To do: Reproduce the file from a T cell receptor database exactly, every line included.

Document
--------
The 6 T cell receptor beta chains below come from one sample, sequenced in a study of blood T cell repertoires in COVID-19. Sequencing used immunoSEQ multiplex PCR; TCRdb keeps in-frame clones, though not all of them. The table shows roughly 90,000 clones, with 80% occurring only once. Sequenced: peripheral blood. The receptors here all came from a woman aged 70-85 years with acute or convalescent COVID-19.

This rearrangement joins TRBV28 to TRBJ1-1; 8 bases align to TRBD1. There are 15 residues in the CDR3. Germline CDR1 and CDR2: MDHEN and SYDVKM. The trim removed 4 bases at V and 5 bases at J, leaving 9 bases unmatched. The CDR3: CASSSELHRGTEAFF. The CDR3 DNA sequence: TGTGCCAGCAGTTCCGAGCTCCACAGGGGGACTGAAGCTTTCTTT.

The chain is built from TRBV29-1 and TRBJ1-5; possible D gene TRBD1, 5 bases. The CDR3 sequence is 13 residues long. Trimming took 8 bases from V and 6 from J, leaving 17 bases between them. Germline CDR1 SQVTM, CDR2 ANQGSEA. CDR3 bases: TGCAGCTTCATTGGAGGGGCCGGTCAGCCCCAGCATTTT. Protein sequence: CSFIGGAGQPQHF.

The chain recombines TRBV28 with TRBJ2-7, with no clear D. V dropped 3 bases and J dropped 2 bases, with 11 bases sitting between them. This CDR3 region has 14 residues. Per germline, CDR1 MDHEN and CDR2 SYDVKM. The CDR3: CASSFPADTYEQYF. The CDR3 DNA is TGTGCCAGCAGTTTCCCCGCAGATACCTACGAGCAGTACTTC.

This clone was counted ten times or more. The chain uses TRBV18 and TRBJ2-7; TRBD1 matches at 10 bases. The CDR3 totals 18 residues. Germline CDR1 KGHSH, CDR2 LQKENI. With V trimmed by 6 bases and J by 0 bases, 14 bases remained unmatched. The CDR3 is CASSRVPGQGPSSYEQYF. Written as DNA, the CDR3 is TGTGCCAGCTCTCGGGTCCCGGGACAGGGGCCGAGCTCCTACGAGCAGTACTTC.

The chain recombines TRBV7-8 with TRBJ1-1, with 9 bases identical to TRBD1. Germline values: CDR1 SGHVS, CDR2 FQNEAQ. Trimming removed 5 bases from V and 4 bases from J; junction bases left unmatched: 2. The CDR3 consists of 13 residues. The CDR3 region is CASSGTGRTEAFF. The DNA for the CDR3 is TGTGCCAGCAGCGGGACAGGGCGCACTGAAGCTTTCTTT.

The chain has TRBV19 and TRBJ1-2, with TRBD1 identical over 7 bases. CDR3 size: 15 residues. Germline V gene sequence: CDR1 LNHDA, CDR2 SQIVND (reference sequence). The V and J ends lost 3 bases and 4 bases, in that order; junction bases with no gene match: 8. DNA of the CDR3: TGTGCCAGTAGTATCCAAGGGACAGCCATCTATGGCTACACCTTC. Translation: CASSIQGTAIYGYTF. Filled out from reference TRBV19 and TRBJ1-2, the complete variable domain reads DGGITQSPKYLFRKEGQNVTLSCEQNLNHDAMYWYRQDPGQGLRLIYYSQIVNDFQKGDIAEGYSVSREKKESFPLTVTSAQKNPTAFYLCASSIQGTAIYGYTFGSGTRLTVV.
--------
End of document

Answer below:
The 6 T cell receptor beta chains below come from one sample, sequenced in a study of blood T cell repertoires in COVID-19. Sequencing used immunoSEQ multiplex PCR; TCRdb keeps in-frame clones, though not all of them. The table shows roughly 90,000 clones, with 80% occurring only once. Sequenced: peripheral blood. The receptors here all came from a woman aged 70-85 years with acute or convalescent COVID-19.

This rearrangement joins TRBV28 to TRBJ1-1; 8 bases align to TRBD1. There are 15 residues in the CDR3. Germline CDR1 and CDR2: MDHEN and SYDVKM. The trim removed 4 bases at V and 5 bases at J, leaving 9 bases unmatched. The CDR3: CASSSELHRGTEAFF. The CDR3 DNA sequence: TGTGCCAGCAGTTCCGAGCTCCACAGGGGGACTGAAGCTTTCTTT.

The chain is built from TRBV29-1 and TRBJ1-5; possible D gene TRBD1, 5 bases. The CDR3 sequence is 13 residues long. Trimming took 8 bases from V and 6 from J, leaving 17 bases between them. Germline CDR1 SQVTM, CDR2 ANQGSEA. CDR3 bases: TGCAGCTTCATTGGAGGGGCCGGTCAGCCCCAGCATTTT. Protein sequence: CSFIGGAGQPQHF.

The chain recombines TRBV28 with TRBJ2-7, with no clear D. V dropped 3 bases and J dropped 2 bases, with 11 bases sitting between them. This CDR3 region has 14 residues. Per germline, CDR1 MDHEN and CDR2 SYDVKM. The CDR3: CASSFPADTYEQYF. The CDR3 DNA is TGTGCCAGCAGTTTCCCCGCAGATACCTACGAGCAGTACTTC.

This clone was counted ten times or more. The chain uses TRBV18 and TRBJ2-7; TRBD1 matches at 10 bases. The CDR3 totals 18 residues. Germline CDR1 KGHSH, CDR2 LQKENI. With V trimmed by 6 bases and J by 0 bases, 14 bases remained unmatched. The CDR3 is CASSRVPGQGPSSYEQYF. Written as DNA, the CDR3 is TGTGCCAGCTCTCGGGTCCCGGGACAGGGGCCGAGCTCCTACGAGCAGTACTTC.

The chain recombines TRBV7-8 with TRBJ1-1, with 9 bases identical to TRBD1. Germline values: CDR1 SGHVS, CDR2 FQNEAQ. Trimming removed 5 bases from V and 4 bases from J; junction bases left unmatched: 2. The CDR3 consists of 13 residues. The CDR3 region is CASSGTGRTEAFF. The DNA for the CDR3 is TGTGCCAGCAGCGGGACAGGGCGCACTGAAGCTTTCTTT.

The chain has TRBV19 and TRBJ1-2, with TRBD1 identical over 7 bases. CDR3 size: 15 residues. Germline V gene sequence: CDR1 LNHDA, CDR2 SQIVND (reference sequence). The V and J ends lost 3 bases and 4 bases, in that order; junction bases with no gene match: 8. DNA of the CDR3: TGTGCCAGTAGTATCCAAGGGACAGCCATCTATGGCTACACCTTC. Translation: CASSIQGTAIYGYTF. Filled out from reference TRBV19 and TRBJ1-2, the complete variable domain reads DGGITQSPKYLFRKEGQNVTLSCEQNLNHDAMYWYRQDPGQGLRLIYYSQIVNDFQKGDIAEGYSVSREKKESFPLTVTSAQKNPTAFYLCASSIQGTAIYGYTFGSGTRLTVV.